Exception review (PS4)

Every now and then, an indie title comes along that immediately grabs your attention – Exception by Traxmaster Software is such a title. One of the most visually vibrant platformers out there, we couldn’t wait to play it – which we did on a PS4. It’s also available on Nintendo Switch, Xbox One and PC.

What’s also interesting about Exception is that it was developed as a solo project by Will Traxler, whom we talked to about his journey of getting the game out there – you can read more about that here. With so many games out there now being developed by multiple teams and sometimes hundreds of people, it’s impressive to see what can still come out of these solo initiatives.

Exception is set inside a personal computer that’s been infected with malware – which you’re going to combat. Sounds familiar? If you’ve seen the Tron movies then this is something you might have heard before, and the reference isn’t random either – Exception’s visuals are also heavily inspired by the classic sci-fi movie.

exception

Exception’s biggest visual draw isn’t the myriad of neon-colored lines and colorful particles flying around, it’s the fact that the levels themselves rotate and transform mid-gameplay – blending 2D gameplay with 3D visuals in a way that doesn’t just provide a visual impact but also translates to some pretty unique gameplay.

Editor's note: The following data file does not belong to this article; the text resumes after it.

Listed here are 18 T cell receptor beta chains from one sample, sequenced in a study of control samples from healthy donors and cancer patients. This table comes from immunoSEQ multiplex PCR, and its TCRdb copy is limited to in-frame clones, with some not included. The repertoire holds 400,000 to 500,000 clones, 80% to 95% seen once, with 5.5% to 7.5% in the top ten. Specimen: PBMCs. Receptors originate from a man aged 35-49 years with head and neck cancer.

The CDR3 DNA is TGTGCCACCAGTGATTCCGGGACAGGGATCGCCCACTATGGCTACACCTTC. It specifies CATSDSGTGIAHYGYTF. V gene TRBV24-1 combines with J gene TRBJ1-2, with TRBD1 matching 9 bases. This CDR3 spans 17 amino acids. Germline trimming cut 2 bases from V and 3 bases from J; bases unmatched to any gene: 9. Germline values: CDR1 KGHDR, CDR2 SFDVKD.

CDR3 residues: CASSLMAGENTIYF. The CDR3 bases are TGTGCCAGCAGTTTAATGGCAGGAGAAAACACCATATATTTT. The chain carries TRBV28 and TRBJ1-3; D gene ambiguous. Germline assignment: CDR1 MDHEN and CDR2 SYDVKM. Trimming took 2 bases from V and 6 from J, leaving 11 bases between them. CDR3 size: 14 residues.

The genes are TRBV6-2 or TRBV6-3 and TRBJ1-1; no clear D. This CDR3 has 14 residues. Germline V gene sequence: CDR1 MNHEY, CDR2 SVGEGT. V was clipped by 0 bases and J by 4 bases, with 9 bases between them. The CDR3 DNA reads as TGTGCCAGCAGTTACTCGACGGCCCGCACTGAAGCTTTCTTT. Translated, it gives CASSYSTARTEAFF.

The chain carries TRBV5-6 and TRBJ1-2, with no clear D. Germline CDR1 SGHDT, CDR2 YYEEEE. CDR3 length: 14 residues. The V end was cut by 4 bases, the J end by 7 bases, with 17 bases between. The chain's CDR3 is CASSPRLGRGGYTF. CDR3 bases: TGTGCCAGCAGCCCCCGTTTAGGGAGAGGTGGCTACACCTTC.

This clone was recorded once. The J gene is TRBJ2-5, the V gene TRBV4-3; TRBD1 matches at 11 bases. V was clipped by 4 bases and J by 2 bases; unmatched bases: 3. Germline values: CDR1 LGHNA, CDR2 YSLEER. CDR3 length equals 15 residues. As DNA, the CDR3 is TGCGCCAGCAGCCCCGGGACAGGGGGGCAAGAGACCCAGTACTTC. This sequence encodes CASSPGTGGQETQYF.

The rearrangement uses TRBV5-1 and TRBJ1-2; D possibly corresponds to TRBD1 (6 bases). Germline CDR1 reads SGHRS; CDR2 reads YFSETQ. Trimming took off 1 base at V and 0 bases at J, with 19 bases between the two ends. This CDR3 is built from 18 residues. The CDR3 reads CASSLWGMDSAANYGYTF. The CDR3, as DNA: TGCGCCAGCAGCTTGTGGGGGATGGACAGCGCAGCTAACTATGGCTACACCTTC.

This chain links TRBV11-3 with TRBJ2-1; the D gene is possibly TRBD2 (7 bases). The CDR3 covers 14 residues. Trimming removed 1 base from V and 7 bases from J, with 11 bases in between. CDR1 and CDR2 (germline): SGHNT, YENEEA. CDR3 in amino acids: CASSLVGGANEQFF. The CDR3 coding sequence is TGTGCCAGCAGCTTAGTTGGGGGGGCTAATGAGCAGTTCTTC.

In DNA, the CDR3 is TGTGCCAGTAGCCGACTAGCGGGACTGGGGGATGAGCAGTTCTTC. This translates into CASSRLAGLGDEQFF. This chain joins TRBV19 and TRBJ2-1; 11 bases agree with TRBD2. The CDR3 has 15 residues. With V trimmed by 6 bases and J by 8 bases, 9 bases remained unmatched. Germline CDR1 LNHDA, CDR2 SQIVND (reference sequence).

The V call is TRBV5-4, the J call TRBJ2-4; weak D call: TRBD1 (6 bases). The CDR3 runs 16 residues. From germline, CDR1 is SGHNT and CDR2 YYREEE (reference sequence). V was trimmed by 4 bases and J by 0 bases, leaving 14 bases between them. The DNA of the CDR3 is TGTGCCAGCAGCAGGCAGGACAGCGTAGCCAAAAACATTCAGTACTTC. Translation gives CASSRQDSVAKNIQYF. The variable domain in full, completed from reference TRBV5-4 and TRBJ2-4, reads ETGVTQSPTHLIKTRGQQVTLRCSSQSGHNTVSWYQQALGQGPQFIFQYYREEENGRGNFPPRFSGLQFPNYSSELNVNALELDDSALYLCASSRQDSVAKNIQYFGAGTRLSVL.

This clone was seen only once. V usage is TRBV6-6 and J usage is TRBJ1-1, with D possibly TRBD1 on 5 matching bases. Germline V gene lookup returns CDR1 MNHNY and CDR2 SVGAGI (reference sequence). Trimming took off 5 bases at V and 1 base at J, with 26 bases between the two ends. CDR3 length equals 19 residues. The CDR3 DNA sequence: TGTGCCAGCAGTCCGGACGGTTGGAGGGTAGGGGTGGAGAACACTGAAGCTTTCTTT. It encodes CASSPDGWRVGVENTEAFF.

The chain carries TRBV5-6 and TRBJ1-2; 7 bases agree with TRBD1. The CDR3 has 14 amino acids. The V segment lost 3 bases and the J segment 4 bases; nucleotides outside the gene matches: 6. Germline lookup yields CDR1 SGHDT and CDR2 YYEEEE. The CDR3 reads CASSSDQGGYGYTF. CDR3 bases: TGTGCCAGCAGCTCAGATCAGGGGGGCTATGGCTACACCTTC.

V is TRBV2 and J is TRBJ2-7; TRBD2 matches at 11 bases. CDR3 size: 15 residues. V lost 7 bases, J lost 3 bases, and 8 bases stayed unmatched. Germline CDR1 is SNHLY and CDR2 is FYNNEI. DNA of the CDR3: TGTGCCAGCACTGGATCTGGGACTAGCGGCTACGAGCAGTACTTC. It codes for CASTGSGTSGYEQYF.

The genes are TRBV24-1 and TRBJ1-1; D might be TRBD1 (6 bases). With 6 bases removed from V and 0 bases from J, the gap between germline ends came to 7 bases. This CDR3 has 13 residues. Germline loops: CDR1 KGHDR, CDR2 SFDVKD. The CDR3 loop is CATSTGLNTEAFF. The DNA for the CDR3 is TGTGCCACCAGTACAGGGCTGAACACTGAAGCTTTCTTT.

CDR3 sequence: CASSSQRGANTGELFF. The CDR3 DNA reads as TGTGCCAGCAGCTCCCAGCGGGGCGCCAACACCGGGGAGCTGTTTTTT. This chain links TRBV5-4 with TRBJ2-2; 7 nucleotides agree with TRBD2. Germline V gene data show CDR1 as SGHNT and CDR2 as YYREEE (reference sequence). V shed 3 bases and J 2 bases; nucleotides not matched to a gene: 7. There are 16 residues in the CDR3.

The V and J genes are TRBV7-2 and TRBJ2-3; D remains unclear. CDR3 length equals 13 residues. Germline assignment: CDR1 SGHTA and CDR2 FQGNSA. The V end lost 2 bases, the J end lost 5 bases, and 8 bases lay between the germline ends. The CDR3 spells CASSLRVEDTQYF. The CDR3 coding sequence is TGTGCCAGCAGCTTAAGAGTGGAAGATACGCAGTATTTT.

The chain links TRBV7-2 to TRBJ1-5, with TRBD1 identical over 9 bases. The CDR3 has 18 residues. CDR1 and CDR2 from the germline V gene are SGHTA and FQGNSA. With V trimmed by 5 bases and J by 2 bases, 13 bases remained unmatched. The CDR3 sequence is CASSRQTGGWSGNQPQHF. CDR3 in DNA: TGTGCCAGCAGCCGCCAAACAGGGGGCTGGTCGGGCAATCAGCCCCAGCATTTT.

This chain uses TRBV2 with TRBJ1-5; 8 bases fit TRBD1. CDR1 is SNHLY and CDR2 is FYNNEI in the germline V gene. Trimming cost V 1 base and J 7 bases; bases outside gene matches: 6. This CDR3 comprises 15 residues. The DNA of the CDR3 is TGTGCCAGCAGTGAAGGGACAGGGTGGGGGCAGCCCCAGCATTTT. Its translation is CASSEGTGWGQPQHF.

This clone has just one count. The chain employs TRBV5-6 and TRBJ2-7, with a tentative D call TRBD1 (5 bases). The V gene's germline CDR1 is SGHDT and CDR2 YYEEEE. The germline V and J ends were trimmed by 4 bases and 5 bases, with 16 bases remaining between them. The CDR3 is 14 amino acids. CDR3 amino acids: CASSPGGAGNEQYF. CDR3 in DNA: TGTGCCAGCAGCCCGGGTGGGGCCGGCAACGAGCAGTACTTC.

Levels are generally fairly short in nature, but there are over 100 of them and there’s some replay value in terms of speedruns for an online leaderboard as well. The levels are spread between 16 different worlds, which all end with a boss fight as the story is told through cutscenes. Most of these, although well done, feel like padding though – the emphasis in my enjoyment of the game was firmly on the levels themselves.

Although the actual platforming isn’t any different from what can be found in other titles (and the controls could have been tighter), the audiovisual delivery of the gameplay is what makes all the difference. An eighties-inspired electro-synth soundtrack keeps pumping along as levels are quickly built up in front of you. Hit a node (checkpoint), and the level magically transforms, opening up a new direction for you to travel in. It’s ultimately a fairly linear 2D point-to-point experience, but it looks nothing like one and it’s mesmerizing to see even when you’re not playing yourself.

exception5

I’ve mentioned speedrunning before, and Exception lends itself well to blasting through levels at a rapid pace even when you’re not going for a record. It’s worth your while to take it easier the first time though, as every level features collectibles and secrets for you to discover. You could leave these for a future playthrough, but going for them first-time also gives you a chance to upgrade your skills.

If you’re in any way nostalgic about the visual style of something like Tron, enjoy the synthwave music of that era and/or want to play a very cool-looking platformer, Exception’s well worth the modest asking price. There are better platformers out there, but not anything that looks and sounds like this.

Score: 8.0/10

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